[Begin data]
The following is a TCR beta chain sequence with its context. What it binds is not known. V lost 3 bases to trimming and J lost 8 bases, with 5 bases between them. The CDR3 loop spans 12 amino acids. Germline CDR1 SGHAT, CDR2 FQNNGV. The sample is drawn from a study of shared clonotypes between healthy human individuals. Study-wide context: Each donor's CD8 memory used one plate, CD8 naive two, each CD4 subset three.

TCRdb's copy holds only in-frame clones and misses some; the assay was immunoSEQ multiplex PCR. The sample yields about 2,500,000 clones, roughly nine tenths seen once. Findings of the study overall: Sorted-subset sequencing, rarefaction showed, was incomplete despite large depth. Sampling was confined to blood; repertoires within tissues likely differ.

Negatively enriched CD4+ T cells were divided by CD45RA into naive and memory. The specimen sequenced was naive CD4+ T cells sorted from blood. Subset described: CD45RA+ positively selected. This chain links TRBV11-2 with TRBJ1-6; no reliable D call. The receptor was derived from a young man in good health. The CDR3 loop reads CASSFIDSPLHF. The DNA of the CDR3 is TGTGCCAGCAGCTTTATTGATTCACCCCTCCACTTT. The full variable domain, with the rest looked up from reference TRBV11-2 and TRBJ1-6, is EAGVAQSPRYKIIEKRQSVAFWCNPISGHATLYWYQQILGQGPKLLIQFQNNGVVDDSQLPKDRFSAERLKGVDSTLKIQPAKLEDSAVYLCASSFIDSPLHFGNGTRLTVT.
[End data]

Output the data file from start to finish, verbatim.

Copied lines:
The following is a TCR beta chain sequence with its context. What it binds is not known. V lost 3 bases to trimming and J lost 8 bases, with 5 bases between them. The CDR3 loop spans 12 amino acids. Germline CDR1 SGHAT, CDR2 FQNNGV. The sample is drawn from a study of shared clonotypes between healthy human individuals. Study-wide context: Each donor's CD8 memory used one plate, CD8 naive two, each CD4 subset three.

TCRdb's copy holds only in-frame clones and misses some; the assay was immunoSEQ multiplex PCR. The sample yields about 2,500,000 clones, roughly nine tenths seen once. Findings of the study overall: Sorted-subset sequencing, rarefaction showed, was incomplete despite large depth. Sampling was confined to blood; repertoires within tissues likely differ.

Negatively enriched CD4+ T cells were divided by CD45RA into naive and memory. The specimen sequenced was naive CD4+ T cells sorted from blood. Subset described: CD45RA+ positively selected. This chain links TRBV11-2 with TRBJ1-6; no reliable D call. The receptor was derived from a young man in good health. The CDR3 loop reads CASSFIDSPLHF. The DNA of the CDR3 is TGTGCCAGCAGCTTTATTGATTCACCCCTCCACTTT. The full variable domain, with the rest looked up from reference TRBV11-2 and TRBJ1-6, is EAGVAQSPRYKIIEKRQSVAFWCNPISGHATLYWYQQILGQGPKLLIQFQNNGVVDDSQLPKDRFSAERLKGVDSTLKIQPAKLEDSAVYLCASSFIDSPLHFGNGTRLTVT.